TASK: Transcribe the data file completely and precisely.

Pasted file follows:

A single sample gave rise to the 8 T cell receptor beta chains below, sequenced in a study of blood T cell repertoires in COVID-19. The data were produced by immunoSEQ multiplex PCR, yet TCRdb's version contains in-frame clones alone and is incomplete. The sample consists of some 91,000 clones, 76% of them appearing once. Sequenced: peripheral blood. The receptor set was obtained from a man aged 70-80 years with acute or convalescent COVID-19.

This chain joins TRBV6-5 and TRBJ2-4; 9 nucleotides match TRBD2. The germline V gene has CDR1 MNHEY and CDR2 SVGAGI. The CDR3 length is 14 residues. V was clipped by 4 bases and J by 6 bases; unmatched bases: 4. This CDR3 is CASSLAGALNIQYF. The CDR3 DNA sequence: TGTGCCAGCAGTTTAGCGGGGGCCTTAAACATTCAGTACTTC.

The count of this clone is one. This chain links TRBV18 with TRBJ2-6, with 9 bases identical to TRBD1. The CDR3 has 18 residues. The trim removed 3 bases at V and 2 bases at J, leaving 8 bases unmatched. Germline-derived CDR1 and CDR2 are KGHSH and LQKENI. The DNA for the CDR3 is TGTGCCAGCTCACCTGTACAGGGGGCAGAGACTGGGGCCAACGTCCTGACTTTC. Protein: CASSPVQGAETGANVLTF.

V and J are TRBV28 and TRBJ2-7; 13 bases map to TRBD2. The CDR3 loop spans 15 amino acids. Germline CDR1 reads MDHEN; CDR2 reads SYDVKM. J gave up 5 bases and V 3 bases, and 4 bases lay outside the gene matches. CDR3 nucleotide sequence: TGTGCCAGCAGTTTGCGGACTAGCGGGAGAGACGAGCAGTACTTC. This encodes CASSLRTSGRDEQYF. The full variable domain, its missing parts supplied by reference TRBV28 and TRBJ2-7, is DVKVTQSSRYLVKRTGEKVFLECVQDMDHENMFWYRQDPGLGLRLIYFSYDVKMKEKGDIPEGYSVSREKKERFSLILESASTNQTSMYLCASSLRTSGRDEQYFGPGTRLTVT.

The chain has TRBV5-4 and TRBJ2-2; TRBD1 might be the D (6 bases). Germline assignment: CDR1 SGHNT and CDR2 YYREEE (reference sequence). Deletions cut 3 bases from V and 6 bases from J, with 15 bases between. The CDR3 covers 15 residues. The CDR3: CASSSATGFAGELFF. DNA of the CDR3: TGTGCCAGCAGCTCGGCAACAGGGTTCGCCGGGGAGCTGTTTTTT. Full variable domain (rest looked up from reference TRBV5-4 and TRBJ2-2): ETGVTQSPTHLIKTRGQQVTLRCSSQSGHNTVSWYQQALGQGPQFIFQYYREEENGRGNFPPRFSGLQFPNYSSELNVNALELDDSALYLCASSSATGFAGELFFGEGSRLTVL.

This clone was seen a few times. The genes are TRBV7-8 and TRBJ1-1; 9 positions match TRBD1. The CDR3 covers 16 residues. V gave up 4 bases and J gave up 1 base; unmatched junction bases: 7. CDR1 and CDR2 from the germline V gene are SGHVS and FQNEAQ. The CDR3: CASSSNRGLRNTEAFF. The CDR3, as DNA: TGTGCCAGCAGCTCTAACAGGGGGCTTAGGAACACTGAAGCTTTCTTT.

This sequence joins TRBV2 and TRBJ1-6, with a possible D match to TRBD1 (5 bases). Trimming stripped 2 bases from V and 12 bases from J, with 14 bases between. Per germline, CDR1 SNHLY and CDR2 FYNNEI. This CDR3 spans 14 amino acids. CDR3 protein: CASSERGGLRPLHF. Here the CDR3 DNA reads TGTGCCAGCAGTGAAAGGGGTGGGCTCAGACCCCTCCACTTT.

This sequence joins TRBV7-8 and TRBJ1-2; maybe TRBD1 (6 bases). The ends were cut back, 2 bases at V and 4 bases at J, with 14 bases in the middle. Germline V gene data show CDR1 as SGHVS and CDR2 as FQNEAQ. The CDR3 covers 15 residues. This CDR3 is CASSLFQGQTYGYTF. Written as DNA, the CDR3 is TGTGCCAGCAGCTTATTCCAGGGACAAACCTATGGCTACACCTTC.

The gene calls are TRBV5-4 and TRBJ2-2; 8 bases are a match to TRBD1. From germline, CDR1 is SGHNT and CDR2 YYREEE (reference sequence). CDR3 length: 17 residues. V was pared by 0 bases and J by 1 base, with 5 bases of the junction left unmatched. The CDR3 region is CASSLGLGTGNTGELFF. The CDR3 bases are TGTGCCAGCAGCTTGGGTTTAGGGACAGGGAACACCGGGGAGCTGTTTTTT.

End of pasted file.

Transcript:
A single sample gave rise to the 8 T cell receptor beta chains below, sequenced in a study of blood T cell repertoires in COVID-19. The data were produced by immunoSEQ multiplex PCR, yet TCRdb's version contains in-frame clones alone and is incomplete. The sample consists of some 91,000 clones, 76% of them appearing once. Sequenced: peripheral blood. The receptor set was obtained from a man aged 70-80 years with acute or convalescent COVID-19.

This chain joins TRBV6-5 and TRBJ2-4; 9 nucleotides match TRBD2. The germline V gene has CDR1 MNHEY and CDR2 SVGAGI. The CDR3 length is 14 residues. V was clipped by 4 bases and J by 6 bases; unmatched bases: 4. This CDR3 is CASSLAGALNIQYF. The CDR3 DNA sequence: TGTGCCAGCAGTTTAGCGGGGGCCTTAAACATTCAGTACTTC.

The count of this clone is one. This chain links TRBV18 with TRBJ2-6, with 9 bases identical to TRBD1. The CDR3 has 18 residues. The trim removed 3 bases at V and 2 bases at J, leaving 8 bases unmatched. Germline-derived CDR1 and CDR2 are KGHSH and LQKENI. The DNA for the CDR3 is TGTGCCAGCTCACCTGTACAGGGGGCAGAGACTGGGGCCAACGTCCTGACTTTC. Protein: CASSPVQGAETGANVLTF.

V and J are TRBV28 and TRBJ2-7; 13 bases map to TRBD2. The CDR3 loop spans 15 amino acids. Germline CDR1 reads MDHEN; CDR2 reads SYDVKM. J gave up 5 bases and V 3 bases, and 4 bases lay outside the gene matches. CDR3 nucleotide sequence: TGTGCCAGCAGTTTGCGGACTAGCGGGAGAGACGAGCAGTACTTC. This encodes CASSLRTSGRDEQYF. The full variable domain, its missing parts supplied by reference TRBV28 and TRBJ2-7, is DVKVTQSSRYLVKRTGEKVFLECVQDMDHENMFWYRQDPGLGLRLIYFSYDVKMKEKGDIPEGYSVSREKKERFSLILESASTNQTSMYLCASSLRTSGRDEQYFGPGTRLTVT.

The chain has TRBV5-4 and TRBJ2-2; TRBD1 might be the D (6 bases). Germline assignment: CDR1 SGHNT and CDR2 YYREEE (reference sequence). Deletions cut 3 bases from V and 6 bases from J, with 15 bases between. The CDR3 covers 15 residues. The CDR3: CASSSATGFAGELFF. DNA of the CDR3: TGTGCCAGCAGCTCGGCAACAGGGTTCGCCGGGGAGCTGTTTTTT. Full variable domain (rest looked up from reference TRBV5-4 and TRBJ2-2): ETGVTQSPTHLIKTRGQQVTLRCSSQSGHNTVSWYQQALGQGPQFIFQYYREEENGRGNFPPRFSGLQFPNYSSELNVNALELDDSALYLCASSSATGFAGELFFGEGSRLTVL.

This clone was seen a few times. The genes are TRBV7-8 and TRBJ1-1; 9 positions match TRBD1. The CDR3 covers 16 residues. V gave up 4 bases and J gave up 1 base; unmatched junction bases: 7. CDR1 and CDR2 from the germline V gene are SGHVS and FQNEAQ. The CDR3: CASSSNRGLRNTEAFF. The CDR3, as DNA: TGTGCCAGCAGCTCTAACAGGGGGCTTAGGAACACTGAAGCTTTCTTT.

This sequence joins TRBV2 and TRBJ1-6, with a possible D match to TRBD1 (5 bases). Trimming stripped 2 bases from V and 12 bases from J, with 14 bases between. Per germline, CDR1 SNHLY and CDR2 FYNNEI. This CDR3 spans 14 amino acids. CDR3 protein: CASSERGGLRPLHF. Here the CDR3 DNA reads TGTGCCAGCAGTGAAAGGGGTGGGCTCAGACCCCTCCACTTT.

This sequence joins TRBV7-8 and TRBJ1-2; maybe TRBD1 (6 bases). The ends were cut back, 2 bases at V and 4 bases at J, with 14 bases in the middle. Germline V gene data show CDR1 as SGHVS and CDR2 as FQNEAQ. The CDR3 covers 15 residues. This CDR3 is CASSLFQGQTYGYTF. Written as DNA, the CDR3 is TGTGCCAGCAGCTTATTCCAGGGACAAACCTATGGCTACACCTTC.

The gene calls are TRBV5-4 and TRBJ2-2; 8 bases are a match to TRBD1. From germline, CDR1 is SGHNT and CDR2 YYREEE (reference sequence). CDR3 length: 17 residues. V was pared by 0 bases and J by 1 base, with 5 bases of the junction left unmatched. The CDR3 region is CASSLGLGTGNTGELFF. The CDR3 bases are TGTGCCAGCAGCTTGGGTTTAGGGACAGGGAACACCGGGGAGCTGTTTTTT.